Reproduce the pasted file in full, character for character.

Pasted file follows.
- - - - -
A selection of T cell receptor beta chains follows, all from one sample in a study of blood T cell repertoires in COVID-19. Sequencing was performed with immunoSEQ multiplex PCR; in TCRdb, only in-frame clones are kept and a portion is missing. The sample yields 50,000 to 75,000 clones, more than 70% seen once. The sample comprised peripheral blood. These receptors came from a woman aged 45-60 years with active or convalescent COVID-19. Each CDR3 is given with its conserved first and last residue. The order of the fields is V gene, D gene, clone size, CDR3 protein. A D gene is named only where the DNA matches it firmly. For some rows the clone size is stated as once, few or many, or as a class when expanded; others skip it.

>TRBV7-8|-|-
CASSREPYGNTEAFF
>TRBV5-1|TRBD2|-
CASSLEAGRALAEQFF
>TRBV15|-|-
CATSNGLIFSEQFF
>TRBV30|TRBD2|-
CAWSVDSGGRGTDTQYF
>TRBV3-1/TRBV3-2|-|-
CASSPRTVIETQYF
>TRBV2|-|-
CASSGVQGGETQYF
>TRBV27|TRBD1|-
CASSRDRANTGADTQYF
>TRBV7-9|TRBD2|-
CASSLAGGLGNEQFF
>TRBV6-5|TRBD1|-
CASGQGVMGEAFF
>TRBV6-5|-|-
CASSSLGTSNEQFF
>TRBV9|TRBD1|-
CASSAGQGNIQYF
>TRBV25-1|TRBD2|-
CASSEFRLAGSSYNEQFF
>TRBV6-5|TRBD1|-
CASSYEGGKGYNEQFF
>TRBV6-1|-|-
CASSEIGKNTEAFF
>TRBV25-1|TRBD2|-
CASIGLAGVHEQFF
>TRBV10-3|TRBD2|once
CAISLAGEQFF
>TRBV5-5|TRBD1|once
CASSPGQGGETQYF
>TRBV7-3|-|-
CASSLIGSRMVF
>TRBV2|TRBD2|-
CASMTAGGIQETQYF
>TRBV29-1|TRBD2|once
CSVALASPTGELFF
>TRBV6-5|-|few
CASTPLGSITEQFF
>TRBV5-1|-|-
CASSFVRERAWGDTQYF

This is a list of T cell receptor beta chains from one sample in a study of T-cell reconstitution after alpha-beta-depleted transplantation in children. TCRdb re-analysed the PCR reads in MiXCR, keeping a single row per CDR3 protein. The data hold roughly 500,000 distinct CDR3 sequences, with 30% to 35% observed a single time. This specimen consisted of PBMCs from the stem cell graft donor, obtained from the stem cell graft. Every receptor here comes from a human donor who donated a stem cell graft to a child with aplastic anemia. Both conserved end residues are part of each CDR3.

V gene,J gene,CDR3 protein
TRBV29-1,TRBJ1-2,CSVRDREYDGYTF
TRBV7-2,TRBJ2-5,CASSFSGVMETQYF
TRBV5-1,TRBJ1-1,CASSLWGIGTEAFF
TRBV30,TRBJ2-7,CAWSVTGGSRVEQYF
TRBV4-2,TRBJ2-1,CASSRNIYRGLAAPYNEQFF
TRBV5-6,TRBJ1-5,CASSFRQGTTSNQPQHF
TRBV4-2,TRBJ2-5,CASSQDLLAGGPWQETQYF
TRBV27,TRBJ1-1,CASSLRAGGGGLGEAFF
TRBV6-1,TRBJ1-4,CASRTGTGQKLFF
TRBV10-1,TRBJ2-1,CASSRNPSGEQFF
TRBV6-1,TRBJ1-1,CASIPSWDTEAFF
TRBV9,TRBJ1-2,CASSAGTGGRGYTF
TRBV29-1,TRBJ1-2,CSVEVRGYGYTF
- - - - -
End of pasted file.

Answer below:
A selection of T cell receptor beta chains follows, all from one sample in a study of blood T cell repertoires in COVID-19. Sequencing was performed with immunoSEQ multiplex PCR; in TCRdb, only in-frame clones are kept and a portion is missing. The sample yields 50,000 to 75,000 clones, more than 70% seen once. The sample comprised peripheral blood. These receptors came from a woman aged 45-60 years with active or convalescent COVID-19. Each CDR3 is given with its conserved first and last residue. The order of the fields is V gene, D gene, clone size, CDR3 protein. A D gene is named only where the DNA matches it firmly. For some rows the clone size is stated as once, few or many, or as a class when expanded; others skip it.

>TRBV7-8|-|-
CASSREPYGNTEAFF
>TRBV5-1|TRBD2|-
CASSLEAGRALAEQFF
>TRBV15|-|-
CATSNGLIFSEQFF
>TRBV30|TRBD2|-
CAWSVDSGGRGTDTQYF
>TRBV3-1/TRBV3-2|-|-
CASSPRTVIETQYF
>TRBV2|-|-
CASSGVQGGETQYF
>TRBV27|TRBD1|-
CASSRDRANTGADTQYF
>TRBV7-9|TRBD2|-
CASSLAGGLGNEQFF
>TRBV6-5|TRBD1|-
CASGQGVMGEAFF
>TRBV6-5|-|-
CASSSLGTSNEQFF
>TRBV9|TRBD1|-
CASSAGQGNIQYF
>TRBV25-1|TRBD2|-
CASSEFRLAGSSYNEQFF
>TRBV6-5|TRBD1|-
CASSYEGGKGYNEQFF
>TRBV6-1|-|-
CASSEIGKNTEAFF
>TRBV25-1|TRBD2|-
CASIGLAGVHEQFF
>TRBV10-3|TRBD2|once
CAISLAGEQFF
>TRBV5-5|TRBD1|once
CASSPGQGGETQYF
>TRBV7-3|-|-
CASSLIGSRMVF
>TRBV2|TRBD2|-
CASMTAGGIQETQYF
>TRBV29-1|TRBD2|once
CSVALASPTGELFF
>TRBV6-5|-|few
CASTPLGSITEQFF
>TRBV5-1|-|-
CASSFVRERAWGDTQYF

This is a list of T cell receptor beta chains from one sample in a study of T-cell reconstitution after alpha-beta-depleted transplantation in children. TCRdb re-analysed the PCR reads in MiXCR, keeping a single row per CDR3 protein. The data hold roughly 500,000 distinct CDR3 sequences, with 30% to 35% observed a single time. This specimen consisted of PBMCs from the stem cell graft donor, obtained from the stem cell graft. Every receptor here comes from a human donor who donated a stem cell graft to a child with aplastic anemia. Both conserved end residues are part of each CDR3.

V gene,J gene,CDR3 protein
TRBV29-1,TRBJ1-2,CSVRDREYDGYTF
TRBV7-2,TRBJ2-5,CASSFSGVMETQYF
TRBV5-1,TRBJ1-1,CASSLWGIGTEAFF
TRBV30,TRBJ2-7,CAWSVTGGSRVEQYF
TRBV4-2,TRBJ2-1,CASSRNIYRGLAAPYNEQFF
TRBV5-6,TRBJ1-5,CASSFRQGTTSNQPQHF
TRBV4-2,TRBJ2-5,CASSQDLLAGGPWQETQYF
TRBV27,TRBJ1-1,CASSLRAGGGGLGEAFF
TRBV6-1,TRBJ1-4,CASRTGTGQKLFF
TRBV10-1,TRBJ2-1,CASSRNPSGEQFF
TRBV6-1,TRBJ1-1,CASIPSWDTEAFF
TRBV9,TRBJ1-2,CASSAGTGGRGYTF
TRBV29-1,TRBJ1-2,CSVEVRGYGYTF